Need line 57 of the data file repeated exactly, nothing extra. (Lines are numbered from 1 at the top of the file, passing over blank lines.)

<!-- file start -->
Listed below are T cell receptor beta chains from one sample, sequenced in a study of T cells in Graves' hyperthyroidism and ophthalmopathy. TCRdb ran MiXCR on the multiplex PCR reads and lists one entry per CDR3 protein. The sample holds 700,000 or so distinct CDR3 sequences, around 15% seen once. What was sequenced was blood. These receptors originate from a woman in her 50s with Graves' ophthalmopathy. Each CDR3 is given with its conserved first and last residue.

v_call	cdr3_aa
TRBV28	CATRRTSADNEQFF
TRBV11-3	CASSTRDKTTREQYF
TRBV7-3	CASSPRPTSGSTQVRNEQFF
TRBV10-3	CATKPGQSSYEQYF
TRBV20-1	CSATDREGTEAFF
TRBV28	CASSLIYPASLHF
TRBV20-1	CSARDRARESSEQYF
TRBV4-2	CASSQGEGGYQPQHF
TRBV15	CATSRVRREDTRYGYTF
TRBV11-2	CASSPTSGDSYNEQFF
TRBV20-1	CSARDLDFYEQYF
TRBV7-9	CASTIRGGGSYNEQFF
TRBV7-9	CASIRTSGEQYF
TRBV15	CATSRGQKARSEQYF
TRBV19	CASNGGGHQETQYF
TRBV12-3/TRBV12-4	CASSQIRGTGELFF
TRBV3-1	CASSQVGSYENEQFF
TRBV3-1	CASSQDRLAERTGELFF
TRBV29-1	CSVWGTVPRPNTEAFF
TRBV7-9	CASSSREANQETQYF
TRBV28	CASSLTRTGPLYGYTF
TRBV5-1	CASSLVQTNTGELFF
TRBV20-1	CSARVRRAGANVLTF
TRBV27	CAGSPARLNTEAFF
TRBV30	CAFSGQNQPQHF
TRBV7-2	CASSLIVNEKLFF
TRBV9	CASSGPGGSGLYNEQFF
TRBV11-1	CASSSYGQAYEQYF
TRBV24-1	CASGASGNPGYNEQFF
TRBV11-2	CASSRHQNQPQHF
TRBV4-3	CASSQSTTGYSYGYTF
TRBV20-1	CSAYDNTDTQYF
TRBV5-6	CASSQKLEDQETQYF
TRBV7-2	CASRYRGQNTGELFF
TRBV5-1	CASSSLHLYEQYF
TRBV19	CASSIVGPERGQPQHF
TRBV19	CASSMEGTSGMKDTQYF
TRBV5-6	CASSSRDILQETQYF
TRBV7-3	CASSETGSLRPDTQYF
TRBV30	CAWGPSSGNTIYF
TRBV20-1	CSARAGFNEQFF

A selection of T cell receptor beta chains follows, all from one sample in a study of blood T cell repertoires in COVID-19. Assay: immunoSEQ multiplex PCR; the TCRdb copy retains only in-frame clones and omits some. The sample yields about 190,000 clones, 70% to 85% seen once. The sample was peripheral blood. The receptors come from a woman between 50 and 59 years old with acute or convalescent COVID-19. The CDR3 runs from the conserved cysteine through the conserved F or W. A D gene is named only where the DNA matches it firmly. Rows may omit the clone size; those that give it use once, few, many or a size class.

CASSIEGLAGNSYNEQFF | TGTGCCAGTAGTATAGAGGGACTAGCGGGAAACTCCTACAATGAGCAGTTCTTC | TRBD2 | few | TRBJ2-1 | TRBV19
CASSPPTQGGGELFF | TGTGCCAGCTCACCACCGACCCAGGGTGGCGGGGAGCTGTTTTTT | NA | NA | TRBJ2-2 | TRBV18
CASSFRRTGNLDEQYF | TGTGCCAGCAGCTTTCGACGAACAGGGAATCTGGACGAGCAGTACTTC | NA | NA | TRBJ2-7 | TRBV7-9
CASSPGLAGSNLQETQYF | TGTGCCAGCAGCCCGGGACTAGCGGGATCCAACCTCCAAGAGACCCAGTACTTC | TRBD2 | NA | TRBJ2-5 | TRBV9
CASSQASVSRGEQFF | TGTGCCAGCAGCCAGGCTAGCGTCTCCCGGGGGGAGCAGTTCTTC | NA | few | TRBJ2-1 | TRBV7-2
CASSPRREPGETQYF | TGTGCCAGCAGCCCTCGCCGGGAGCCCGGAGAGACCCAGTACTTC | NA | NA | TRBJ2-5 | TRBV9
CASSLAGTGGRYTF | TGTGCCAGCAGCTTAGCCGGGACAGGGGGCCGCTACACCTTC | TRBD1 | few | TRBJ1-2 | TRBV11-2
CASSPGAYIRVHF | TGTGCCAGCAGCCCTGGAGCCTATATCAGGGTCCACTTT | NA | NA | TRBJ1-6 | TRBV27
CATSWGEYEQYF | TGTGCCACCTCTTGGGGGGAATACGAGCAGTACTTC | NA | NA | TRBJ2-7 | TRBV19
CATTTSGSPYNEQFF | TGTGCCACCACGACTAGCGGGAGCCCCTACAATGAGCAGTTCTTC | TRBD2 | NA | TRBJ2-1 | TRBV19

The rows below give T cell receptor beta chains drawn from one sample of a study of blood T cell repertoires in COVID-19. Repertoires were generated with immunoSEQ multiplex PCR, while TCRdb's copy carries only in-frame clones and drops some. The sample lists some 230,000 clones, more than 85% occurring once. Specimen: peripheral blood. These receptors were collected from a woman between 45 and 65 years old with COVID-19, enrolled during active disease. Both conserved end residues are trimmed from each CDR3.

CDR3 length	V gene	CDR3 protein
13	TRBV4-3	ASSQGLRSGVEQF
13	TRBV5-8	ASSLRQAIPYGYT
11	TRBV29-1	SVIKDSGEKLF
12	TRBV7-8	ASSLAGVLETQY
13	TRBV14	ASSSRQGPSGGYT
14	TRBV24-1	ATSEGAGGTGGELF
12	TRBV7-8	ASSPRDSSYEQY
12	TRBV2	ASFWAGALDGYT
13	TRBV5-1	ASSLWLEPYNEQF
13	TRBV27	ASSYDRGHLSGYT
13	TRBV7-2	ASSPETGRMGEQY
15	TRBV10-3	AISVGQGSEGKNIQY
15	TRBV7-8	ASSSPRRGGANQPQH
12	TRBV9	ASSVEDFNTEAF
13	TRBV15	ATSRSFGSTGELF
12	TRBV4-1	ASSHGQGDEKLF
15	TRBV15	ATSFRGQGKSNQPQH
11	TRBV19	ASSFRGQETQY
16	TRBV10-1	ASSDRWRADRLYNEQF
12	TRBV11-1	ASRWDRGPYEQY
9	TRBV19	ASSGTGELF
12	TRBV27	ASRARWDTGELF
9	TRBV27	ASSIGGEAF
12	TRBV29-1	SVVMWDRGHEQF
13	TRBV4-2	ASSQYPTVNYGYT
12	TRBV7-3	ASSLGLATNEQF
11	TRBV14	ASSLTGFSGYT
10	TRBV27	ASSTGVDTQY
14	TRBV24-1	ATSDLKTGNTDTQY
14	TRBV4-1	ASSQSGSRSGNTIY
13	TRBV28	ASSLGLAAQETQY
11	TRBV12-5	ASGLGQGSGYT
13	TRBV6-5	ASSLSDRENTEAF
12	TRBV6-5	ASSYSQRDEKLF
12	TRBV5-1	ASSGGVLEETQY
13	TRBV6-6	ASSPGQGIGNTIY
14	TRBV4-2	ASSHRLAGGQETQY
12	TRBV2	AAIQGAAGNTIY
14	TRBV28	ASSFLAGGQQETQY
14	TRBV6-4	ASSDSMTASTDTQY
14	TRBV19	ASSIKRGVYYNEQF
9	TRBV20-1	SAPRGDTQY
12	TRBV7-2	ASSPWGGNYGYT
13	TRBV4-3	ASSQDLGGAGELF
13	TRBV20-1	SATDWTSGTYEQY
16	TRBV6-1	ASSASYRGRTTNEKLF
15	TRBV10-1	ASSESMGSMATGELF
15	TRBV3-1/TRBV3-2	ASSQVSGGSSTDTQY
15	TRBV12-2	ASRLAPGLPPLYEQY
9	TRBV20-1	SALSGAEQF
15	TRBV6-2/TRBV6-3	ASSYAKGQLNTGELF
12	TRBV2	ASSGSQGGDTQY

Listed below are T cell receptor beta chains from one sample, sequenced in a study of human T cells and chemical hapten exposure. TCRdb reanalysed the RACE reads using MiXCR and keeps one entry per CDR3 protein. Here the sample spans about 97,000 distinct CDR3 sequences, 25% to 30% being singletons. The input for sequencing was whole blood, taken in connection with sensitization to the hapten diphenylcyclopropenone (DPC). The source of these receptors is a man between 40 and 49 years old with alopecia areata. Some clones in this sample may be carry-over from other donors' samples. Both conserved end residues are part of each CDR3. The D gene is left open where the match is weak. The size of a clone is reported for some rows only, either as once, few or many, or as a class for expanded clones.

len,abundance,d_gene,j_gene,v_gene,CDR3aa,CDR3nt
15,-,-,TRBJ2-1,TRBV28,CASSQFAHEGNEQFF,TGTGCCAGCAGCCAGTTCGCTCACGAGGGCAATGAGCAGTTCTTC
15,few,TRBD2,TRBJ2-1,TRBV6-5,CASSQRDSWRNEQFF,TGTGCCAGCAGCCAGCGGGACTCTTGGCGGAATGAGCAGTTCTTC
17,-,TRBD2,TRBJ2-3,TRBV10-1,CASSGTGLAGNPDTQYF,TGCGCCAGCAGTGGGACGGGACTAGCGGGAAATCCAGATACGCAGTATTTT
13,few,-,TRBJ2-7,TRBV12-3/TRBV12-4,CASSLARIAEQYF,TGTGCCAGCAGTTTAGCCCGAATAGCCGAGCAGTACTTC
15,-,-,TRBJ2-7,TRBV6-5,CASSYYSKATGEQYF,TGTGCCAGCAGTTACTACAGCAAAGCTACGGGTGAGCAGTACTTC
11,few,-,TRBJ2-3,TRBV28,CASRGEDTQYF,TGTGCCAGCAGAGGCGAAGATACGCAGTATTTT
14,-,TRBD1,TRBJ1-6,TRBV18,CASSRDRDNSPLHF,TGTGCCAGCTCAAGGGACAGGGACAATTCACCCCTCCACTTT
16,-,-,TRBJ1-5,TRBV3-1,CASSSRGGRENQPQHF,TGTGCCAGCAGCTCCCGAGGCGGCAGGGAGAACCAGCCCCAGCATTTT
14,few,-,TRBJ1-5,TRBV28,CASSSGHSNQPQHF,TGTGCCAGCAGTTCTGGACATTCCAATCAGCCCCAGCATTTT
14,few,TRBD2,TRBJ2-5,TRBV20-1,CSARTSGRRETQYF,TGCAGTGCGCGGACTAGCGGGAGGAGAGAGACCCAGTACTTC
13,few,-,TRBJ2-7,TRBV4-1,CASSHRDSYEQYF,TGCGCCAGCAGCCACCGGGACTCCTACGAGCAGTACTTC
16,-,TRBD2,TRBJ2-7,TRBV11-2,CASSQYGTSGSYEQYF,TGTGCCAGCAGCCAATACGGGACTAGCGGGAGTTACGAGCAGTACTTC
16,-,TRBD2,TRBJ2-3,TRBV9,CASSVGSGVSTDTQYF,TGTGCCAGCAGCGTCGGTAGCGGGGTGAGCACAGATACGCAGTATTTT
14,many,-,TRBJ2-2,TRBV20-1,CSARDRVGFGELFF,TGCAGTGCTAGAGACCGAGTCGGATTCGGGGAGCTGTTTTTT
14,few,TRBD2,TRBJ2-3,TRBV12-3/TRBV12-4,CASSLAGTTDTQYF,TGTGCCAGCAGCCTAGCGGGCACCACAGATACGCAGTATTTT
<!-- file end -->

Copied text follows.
13	TRBV4-3	ASSQGLRSGVEQF